Every time your loved one steps into the room, panic ensues, anxiety peaks, a whiff of denial lingers in the air, and an elixir of emotions creates a visceral reaction in your body. Whatever task you were doing is now forgotten. Fear, anger, terror, and worry freeze you in your tracks. It’s clear that your loved one’s addiction is affecting you.

As a mother, father, sibling, friend, significant other, or spouse, you’ve already begged and pleaded for your loved one to get help for their substance abuse disorder. What was once an excuse to ask for money, or a lie about where they’ve been has now become a “matter-of-fact” sequence of their usual routine.

At this point you’re at the end of your rope. You’ve been patient, understanding, have offered help, and tried to get them to accept professional treatment. They always refuse the help and say that they’ll quit on their own, but never follow through with their promises. Now what? Do you give up? The relationship is having a grave impact on your life. Is it worth your continued efforts? Though, could you ever live with yourself if you gave up completely?

When you’ve tried all but everything and have nowhere else to turn, there may be a few alternate options you may not have thought about:

Stop Enabling

Even if you don’t think you’re supporting your loved one’s addiction directly, you may be enabling them. Are you financially supporting them? This doesn’t mean just giving them a few dollars every now and then. Financially supporting your loved one can also come in the form of housing, paying for groceries or bills, which can ultimately allow them to spend other unused finances on alcohol or drugs. Whether you know it or not, providing for your loved ones basic needs while they’re in the midst of a life-threatening addiction can be hurting them in the long run. Enabling can be financial, though there are other ways that someone can enable their loved one, including:

  • Covering up addictive behaviors from others
  • Providing an excuse for their use
  • Paying for bills or groceries

Establish Consequences

Have you told your loved one that you’re going to leave them or cut them off only to not fulfill that promise out of fear? By setting and following through with consequences, we not only help our loved one see that we’re serious about these consequences, but learn how to help and respect ourselves. Failing to follow through with our promises create a secondary gain for our loved one. In turn, they begin to see our threats as empty and learn to take advantage of us by playing on our heartstrings. By setting clear boundaries, such as removing alcohol or drugs from the house, moving out, taking away visitation rights, and/or contacting the authorities, it should motivate the person abusing substances to rethink their options and eventually agree to enter treatment. Boundaries and consequences can vary from person to person, though you must stick to them, no matter how hard. In doing this, your loved one can begin to understand their addiction not only affects them but everyone around them.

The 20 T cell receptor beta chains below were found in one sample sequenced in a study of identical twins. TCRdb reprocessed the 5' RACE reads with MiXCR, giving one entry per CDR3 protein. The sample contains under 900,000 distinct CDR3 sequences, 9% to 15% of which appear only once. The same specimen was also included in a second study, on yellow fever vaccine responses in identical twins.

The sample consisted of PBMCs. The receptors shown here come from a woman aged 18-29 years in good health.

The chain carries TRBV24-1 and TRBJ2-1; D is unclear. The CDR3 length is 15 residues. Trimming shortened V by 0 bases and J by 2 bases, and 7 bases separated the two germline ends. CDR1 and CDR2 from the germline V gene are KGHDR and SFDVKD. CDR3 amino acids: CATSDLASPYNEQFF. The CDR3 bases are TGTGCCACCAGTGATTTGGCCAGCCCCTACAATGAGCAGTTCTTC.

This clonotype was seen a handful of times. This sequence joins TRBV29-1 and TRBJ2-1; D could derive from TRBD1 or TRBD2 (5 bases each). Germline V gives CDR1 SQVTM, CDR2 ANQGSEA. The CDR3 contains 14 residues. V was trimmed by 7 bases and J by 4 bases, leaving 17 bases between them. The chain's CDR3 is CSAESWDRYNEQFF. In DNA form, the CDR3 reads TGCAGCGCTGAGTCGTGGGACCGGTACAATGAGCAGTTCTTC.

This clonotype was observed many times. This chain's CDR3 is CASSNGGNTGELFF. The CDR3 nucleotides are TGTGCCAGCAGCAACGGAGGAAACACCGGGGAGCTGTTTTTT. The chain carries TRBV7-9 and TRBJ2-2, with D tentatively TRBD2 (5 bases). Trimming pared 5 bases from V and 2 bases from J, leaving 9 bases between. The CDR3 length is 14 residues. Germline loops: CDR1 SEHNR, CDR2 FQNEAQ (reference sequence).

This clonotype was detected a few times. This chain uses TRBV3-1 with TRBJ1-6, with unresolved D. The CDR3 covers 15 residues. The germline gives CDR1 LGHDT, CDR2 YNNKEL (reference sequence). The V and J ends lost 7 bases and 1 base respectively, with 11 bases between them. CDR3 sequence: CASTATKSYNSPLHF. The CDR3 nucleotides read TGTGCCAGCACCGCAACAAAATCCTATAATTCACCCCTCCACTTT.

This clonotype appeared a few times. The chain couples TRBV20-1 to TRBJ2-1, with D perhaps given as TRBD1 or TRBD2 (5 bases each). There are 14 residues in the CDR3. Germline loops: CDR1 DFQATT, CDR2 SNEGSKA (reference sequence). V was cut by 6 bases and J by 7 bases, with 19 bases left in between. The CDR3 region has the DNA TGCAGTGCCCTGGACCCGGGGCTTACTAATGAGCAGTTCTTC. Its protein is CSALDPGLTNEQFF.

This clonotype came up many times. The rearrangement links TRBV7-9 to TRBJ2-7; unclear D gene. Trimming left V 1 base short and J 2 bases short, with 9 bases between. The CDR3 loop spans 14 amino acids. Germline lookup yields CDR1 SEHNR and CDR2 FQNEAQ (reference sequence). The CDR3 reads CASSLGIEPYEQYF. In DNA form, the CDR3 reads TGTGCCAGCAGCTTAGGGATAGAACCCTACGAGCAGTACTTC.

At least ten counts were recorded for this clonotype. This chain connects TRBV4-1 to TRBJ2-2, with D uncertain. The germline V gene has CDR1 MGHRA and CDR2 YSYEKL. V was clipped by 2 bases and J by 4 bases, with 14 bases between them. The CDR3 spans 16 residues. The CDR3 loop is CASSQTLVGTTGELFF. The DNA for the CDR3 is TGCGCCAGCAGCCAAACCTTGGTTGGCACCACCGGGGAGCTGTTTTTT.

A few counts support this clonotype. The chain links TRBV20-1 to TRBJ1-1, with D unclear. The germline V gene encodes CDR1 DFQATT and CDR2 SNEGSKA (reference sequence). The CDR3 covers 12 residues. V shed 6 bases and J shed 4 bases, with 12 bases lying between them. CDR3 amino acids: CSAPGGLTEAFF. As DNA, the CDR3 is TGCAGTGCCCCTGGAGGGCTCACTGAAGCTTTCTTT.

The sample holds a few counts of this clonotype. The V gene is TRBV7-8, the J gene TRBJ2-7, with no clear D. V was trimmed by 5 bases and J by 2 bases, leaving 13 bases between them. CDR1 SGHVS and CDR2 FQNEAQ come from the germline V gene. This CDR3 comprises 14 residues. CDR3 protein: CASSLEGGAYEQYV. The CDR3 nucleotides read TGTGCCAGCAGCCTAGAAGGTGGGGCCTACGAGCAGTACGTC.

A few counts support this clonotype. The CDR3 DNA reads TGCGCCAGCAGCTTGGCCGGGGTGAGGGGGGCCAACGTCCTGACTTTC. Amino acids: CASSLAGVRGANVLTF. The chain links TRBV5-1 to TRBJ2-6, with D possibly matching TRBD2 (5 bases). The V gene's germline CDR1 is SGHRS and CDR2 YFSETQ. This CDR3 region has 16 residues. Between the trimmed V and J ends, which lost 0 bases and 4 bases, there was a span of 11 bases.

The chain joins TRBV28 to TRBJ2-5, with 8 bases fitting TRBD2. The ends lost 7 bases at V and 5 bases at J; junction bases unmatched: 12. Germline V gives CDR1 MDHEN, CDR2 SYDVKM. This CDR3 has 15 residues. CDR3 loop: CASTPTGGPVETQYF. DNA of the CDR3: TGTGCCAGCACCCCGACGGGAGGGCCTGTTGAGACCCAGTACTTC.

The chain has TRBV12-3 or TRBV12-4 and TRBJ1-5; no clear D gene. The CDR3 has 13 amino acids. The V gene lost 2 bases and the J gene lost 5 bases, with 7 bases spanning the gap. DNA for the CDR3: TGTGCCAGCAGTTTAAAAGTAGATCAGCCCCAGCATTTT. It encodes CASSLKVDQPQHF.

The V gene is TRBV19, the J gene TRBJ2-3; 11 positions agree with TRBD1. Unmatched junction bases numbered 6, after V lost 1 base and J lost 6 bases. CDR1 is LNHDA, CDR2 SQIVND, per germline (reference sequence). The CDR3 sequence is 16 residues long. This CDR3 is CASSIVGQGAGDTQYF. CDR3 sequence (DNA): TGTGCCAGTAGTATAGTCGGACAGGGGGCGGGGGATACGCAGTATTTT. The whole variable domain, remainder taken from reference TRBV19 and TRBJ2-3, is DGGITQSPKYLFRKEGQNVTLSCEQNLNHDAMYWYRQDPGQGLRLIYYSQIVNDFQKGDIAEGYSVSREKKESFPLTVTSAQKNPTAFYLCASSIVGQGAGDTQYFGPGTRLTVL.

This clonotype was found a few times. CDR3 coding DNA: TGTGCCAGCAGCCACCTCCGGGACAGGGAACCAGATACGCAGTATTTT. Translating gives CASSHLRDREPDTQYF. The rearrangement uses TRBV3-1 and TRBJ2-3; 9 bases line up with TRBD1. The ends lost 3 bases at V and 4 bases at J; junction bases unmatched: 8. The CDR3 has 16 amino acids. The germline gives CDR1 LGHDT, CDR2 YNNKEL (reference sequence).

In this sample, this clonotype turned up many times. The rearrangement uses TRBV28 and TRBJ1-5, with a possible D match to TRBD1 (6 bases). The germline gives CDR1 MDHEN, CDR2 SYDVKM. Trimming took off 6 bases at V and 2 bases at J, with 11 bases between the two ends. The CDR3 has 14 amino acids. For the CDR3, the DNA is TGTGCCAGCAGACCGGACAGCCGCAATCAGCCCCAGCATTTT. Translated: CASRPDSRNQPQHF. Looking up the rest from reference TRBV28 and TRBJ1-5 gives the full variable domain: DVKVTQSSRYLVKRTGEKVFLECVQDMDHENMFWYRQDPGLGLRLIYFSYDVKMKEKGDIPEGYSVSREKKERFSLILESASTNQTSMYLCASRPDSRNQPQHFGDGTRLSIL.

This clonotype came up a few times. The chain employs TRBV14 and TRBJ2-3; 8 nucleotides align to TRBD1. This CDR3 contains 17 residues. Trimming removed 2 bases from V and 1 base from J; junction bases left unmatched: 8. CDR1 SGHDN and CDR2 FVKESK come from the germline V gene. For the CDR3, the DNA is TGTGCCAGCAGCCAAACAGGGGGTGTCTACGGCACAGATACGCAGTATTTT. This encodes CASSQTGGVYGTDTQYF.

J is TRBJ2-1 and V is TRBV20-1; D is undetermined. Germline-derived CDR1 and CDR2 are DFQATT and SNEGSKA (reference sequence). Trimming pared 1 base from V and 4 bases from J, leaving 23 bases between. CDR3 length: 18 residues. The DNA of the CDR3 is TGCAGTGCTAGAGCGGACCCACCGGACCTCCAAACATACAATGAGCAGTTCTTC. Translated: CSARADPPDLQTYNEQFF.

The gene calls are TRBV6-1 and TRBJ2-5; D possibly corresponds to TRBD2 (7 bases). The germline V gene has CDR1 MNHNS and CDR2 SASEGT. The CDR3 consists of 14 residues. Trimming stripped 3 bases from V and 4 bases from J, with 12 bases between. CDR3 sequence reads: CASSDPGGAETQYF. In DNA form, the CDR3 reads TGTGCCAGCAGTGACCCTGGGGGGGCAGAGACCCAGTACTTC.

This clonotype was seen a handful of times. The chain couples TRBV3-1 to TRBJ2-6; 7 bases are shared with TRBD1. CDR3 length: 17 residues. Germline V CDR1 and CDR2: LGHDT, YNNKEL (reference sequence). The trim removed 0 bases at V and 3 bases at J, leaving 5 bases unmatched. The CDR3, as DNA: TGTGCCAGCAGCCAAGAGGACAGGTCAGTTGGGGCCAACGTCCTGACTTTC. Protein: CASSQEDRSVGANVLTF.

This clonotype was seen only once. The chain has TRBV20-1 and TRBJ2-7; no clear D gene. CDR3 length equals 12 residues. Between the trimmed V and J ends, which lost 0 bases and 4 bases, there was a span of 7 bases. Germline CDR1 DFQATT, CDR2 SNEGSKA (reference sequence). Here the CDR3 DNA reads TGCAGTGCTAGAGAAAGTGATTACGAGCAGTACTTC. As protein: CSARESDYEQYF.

Intervention

If all else fails, consider enlisting your close family and friends, and seeking out professional help. There are professional interventionists who can plan and execute an intervention which often employs multiple family or friends to tell your loved one how their addiction is impacting them. Interventions are often emotional events and it’s wise to have a solid plan of action if your loved one ultimately says yes. Additionally, certain states do have laws to require someone to attend treatment. For example: the state of Florida has a Chapter 397 Marchman Act of 1993 which provides for the involuntary or voluntary assessment and stabilization of a person allegedly using substances. Look into your government website to see if your state has these specific legislations.

Get Help For Yourself

It’s true that the only actions we can control are our own, and that we can only help others if we’re healthy enough. If your loved one doesn’t accept help, there is a choice that you must make. Support groups for family members such as Alanon or Narcanon can help in meeting other people that have been through the same thing as you. Teen support groups are also available in conjunction with these groups. In addition to group support, individual or family therapy can be beneficial as well. Finding people who understand can be an incredible process of healing. It’s crucial that during this time you learn to separate your needs from your loved ones and begin to find ways to cope with your own stress.

If your loved one is suffering from addiction, encourage them to take the first step of recovery. Ask them to call Lumiere Healing Centers today at: 513-987-9392. Contact us at any time for a free insurance verification. Let Lumiere put you on the path to healing today.